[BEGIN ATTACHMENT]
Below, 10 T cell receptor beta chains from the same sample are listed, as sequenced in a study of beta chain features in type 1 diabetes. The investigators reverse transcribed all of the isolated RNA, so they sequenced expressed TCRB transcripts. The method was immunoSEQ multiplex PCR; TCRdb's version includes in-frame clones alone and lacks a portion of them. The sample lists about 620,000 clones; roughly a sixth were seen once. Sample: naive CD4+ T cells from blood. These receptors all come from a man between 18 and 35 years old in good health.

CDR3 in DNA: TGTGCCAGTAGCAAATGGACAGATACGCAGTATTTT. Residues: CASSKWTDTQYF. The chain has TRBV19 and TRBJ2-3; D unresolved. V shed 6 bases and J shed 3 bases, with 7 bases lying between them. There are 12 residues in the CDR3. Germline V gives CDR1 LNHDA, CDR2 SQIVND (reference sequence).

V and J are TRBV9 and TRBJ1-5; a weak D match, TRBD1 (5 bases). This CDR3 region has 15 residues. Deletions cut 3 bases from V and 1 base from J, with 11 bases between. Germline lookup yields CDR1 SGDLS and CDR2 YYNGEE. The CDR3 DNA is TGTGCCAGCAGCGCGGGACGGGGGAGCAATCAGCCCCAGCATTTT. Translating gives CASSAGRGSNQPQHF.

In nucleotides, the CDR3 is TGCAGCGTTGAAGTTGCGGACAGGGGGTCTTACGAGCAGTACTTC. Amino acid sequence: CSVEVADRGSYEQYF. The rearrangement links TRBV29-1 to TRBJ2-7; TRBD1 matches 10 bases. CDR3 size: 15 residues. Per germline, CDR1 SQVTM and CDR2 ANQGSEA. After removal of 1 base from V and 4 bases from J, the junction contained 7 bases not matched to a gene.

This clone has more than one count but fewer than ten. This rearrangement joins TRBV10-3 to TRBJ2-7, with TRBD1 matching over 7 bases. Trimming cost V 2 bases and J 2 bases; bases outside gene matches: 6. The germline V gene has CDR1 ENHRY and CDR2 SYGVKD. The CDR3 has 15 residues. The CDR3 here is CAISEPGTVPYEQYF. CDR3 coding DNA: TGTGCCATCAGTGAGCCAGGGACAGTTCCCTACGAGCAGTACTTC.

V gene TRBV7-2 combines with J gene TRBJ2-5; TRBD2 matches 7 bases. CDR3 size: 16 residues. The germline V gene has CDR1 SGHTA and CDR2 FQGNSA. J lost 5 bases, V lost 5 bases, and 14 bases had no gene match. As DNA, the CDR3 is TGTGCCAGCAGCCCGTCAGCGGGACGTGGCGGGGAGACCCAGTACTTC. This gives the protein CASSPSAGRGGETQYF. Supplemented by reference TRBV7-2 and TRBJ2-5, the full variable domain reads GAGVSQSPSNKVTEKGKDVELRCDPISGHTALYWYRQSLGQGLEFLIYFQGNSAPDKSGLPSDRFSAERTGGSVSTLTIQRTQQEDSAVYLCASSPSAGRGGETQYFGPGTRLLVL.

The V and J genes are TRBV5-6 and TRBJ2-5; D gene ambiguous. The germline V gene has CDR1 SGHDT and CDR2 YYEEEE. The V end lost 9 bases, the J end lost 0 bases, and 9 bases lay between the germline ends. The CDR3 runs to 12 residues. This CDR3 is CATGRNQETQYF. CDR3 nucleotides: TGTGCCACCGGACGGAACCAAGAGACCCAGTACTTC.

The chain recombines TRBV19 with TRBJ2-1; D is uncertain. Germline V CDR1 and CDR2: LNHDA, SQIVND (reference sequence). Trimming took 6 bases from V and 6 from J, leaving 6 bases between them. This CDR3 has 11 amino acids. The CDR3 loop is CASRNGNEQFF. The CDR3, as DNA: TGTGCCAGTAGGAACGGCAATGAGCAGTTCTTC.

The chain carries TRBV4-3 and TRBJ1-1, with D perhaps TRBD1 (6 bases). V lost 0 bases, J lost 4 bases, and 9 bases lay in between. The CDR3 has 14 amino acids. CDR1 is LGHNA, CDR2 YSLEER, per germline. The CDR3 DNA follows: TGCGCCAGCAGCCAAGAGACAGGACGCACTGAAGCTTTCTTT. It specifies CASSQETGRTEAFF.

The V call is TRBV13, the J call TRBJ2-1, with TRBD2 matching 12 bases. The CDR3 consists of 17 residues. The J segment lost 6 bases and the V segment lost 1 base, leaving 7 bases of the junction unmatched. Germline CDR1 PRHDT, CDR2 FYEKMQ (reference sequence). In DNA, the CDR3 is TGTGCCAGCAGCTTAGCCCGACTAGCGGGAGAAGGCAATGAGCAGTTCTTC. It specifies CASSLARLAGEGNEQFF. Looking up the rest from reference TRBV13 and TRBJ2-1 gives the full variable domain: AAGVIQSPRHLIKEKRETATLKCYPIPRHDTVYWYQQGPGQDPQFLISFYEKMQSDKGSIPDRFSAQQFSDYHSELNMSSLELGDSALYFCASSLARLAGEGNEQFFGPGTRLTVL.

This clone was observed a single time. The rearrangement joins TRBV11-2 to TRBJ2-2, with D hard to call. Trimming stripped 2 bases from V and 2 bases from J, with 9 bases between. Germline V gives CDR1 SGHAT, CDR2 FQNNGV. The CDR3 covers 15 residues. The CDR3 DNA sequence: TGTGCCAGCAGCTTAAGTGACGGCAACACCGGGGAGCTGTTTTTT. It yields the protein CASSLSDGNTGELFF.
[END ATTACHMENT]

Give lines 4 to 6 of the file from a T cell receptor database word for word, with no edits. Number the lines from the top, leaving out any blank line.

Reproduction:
In nucleotides, the CDR3 is TGCAGCGTTGAAGTTGCGGACAGGGGGTCTTACGAGCAGTACTTC. Amino acid sequence: CSVEVADRGSYEQYF. The rearrangement links TRBV29-1 to TRBJ2-7; TRBD1 matches 10 bases. CDR3 size: 15 residues. Per germline, CDR1 SQVTM and CDR2 ANQGSEA. After removal of 1 base from V and 4 bases from J, the junction contained 7 bases not matched to a gene.

This clone has more than one count but fewer than ten. This rearrangement joins TRBV10-3 to TRBJ2-7, with TRBD1 matching over 7 bases. Trimming cost V 2 bases and J 2 bases; bases outside gene matches: 6. The germline V gene has CDR1 ENHRY and CDR2 SYGVKD. The CDR3 has 15 residues. The CDR3 here is CAISEPGTVPYEQYF. CDR3 coding DNA: TGTGCCATCAGTGAGCCAGGGACAGTTCCCTACGAGCAGTACTTC.

V gene TRBV7-2 combines with J gene TRBJ2-5; TRBD2 matches 7 bases. CDR3 size: 16 residues. The germline V gene has CDR1 SGHTA and CDR2 FQGNSA. J lost 5 bases, V lost 5 bases, and 14 bases had no gene match. As DNA, the CDR3 is TGTGCCAGCAGCCCGTCAGCGGGACGTGGCGGGGAGACCCAGTACTTC. This gives the protein CASSPSAGRGGETQYF. Supplemented by reference TRBV7-2 and TRBJ2-5, the full variable domain reads GAGVSQSPSNKVTEKGKDVELRCDPISGHTALYWYRQSLGQGLEFLIYFQGNSAPDKSGLPSDRFSAERTGGSVSTLTIQRTQQEDSAVYLCASSPSAGRGGETQYFGPGTRLLVL.